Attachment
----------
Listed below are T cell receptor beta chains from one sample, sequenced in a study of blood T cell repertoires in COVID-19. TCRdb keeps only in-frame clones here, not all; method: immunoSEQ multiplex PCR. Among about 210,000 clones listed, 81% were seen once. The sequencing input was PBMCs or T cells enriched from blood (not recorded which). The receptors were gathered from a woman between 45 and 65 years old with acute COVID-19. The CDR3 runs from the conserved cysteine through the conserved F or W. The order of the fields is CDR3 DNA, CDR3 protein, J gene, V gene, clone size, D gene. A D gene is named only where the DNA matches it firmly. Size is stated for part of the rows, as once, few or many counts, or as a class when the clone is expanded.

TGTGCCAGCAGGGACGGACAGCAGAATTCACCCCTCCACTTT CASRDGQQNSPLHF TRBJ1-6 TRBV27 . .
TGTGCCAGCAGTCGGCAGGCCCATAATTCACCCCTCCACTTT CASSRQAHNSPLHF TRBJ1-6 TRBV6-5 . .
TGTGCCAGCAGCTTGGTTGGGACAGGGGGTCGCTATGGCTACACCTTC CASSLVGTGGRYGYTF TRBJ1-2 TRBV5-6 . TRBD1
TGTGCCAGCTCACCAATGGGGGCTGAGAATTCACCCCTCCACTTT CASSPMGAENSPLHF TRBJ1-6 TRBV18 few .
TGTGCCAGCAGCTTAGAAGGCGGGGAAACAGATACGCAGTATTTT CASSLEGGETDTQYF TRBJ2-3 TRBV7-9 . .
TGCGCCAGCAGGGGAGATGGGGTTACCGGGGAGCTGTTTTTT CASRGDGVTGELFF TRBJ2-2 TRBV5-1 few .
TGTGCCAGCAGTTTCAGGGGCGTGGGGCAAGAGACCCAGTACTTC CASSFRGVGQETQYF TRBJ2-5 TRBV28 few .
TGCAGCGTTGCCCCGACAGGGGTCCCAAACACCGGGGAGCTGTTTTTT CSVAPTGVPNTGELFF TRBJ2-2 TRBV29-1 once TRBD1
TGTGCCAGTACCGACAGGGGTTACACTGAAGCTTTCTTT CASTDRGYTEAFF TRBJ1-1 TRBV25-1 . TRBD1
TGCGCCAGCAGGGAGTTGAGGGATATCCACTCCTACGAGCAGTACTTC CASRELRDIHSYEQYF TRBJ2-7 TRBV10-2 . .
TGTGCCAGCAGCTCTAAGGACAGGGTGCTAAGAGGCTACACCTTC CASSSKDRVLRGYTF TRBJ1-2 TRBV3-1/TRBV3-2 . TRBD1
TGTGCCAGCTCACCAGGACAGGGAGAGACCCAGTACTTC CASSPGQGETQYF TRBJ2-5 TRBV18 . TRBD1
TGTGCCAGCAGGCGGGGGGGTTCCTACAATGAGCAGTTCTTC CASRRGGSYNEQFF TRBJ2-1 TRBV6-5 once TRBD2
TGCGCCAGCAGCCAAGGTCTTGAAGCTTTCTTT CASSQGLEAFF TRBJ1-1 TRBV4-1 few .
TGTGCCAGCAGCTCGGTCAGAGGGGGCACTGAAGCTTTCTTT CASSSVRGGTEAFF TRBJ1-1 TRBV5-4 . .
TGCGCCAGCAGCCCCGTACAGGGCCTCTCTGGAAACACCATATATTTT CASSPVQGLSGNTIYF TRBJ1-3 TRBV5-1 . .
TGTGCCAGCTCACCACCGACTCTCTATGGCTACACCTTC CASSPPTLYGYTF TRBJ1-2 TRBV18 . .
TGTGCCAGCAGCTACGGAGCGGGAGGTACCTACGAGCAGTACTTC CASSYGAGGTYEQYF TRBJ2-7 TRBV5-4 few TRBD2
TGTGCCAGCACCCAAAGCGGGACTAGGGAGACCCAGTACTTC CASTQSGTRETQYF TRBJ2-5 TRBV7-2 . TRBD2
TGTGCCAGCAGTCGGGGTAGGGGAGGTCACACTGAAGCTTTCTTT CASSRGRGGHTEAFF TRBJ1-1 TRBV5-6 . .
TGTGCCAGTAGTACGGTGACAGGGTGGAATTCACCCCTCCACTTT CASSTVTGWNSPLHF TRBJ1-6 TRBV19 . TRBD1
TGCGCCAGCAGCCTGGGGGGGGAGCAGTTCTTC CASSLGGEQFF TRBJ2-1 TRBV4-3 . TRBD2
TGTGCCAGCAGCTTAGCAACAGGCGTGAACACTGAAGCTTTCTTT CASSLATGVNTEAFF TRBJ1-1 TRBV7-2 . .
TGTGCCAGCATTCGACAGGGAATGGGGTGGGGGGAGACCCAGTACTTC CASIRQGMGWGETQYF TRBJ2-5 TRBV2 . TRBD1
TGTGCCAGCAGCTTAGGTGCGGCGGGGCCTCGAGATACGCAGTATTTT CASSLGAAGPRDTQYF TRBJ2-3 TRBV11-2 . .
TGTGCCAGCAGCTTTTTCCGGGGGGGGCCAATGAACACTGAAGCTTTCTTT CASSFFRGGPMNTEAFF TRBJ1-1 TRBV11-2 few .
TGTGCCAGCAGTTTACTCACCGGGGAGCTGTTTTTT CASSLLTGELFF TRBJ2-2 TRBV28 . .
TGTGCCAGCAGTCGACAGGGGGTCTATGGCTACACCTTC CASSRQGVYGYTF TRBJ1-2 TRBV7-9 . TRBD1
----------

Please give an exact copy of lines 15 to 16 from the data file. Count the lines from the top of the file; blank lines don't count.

TGCGCCAGCAGCCAAGGTCTTGAAGCTTTCTTT CASSQGLEAFF TRBJ1-1 TRBV4-1 few .
TGTGCCAGCAGCTCGGTCAGAGGGGGCACTGAAGCTTTCTTT CASSSVRGGTEAFF TRBJ1-1 TRBV5-4 . .